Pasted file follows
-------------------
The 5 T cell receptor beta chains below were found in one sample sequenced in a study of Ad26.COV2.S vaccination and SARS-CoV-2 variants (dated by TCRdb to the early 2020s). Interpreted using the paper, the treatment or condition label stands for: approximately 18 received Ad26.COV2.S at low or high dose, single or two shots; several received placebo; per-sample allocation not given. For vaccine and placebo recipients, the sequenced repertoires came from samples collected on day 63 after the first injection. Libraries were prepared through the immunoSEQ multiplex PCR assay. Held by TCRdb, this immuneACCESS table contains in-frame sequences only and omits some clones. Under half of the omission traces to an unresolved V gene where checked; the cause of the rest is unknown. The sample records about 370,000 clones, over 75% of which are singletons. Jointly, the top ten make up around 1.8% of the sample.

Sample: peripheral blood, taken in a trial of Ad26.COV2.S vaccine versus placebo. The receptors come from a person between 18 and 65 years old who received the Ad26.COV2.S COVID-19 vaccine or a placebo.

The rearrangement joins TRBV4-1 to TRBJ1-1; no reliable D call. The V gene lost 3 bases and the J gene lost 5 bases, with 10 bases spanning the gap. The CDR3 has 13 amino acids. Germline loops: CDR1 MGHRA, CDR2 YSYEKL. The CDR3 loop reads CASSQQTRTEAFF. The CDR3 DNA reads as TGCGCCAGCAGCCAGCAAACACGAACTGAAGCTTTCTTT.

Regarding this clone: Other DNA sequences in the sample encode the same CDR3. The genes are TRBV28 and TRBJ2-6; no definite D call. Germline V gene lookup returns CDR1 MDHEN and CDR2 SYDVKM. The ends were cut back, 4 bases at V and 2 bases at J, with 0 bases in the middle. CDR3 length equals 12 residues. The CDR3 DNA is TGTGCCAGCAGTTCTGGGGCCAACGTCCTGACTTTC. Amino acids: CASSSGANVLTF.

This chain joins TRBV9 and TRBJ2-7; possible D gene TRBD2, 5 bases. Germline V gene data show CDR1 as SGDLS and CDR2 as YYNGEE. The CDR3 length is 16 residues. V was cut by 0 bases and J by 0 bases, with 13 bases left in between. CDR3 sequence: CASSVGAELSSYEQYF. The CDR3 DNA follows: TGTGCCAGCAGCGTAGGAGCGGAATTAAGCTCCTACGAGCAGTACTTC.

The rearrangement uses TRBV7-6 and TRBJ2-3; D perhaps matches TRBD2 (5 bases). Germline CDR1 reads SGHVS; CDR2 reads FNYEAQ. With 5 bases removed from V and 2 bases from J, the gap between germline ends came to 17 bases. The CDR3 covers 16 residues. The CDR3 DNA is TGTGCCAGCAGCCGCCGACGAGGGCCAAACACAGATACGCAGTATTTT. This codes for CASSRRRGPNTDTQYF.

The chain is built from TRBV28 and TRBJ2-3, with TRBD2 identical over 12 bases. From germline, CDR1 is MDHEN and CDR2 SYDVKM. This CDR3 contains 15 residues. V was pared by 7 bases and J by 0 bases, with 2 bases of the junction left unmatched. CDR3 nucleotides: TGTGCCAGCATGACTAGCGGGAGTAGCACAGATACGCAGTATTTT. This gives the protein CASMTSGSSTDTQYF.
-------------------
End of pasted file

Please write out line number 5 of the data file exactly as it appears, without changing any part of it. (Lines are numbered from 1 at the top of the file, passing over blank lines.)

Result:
This chain joins TRBV9 and TRBJ2-7; possible D gene TRBD2, 5 bases. Germline V gene data show CDR1 as SGDLS and CDR2 as YYNGEE. The CDR3 length is 16 residues. V was cut by 0 bases and J by 0 bases, with 13 bases left in between. CDR3 sequence: CASSVGAELSSYEQYF. The CDR3 DNA follows: TGTGCCAGCAGCGTAGGAGCGGAATTAAGCTCCTACGAGCAGTACTTC.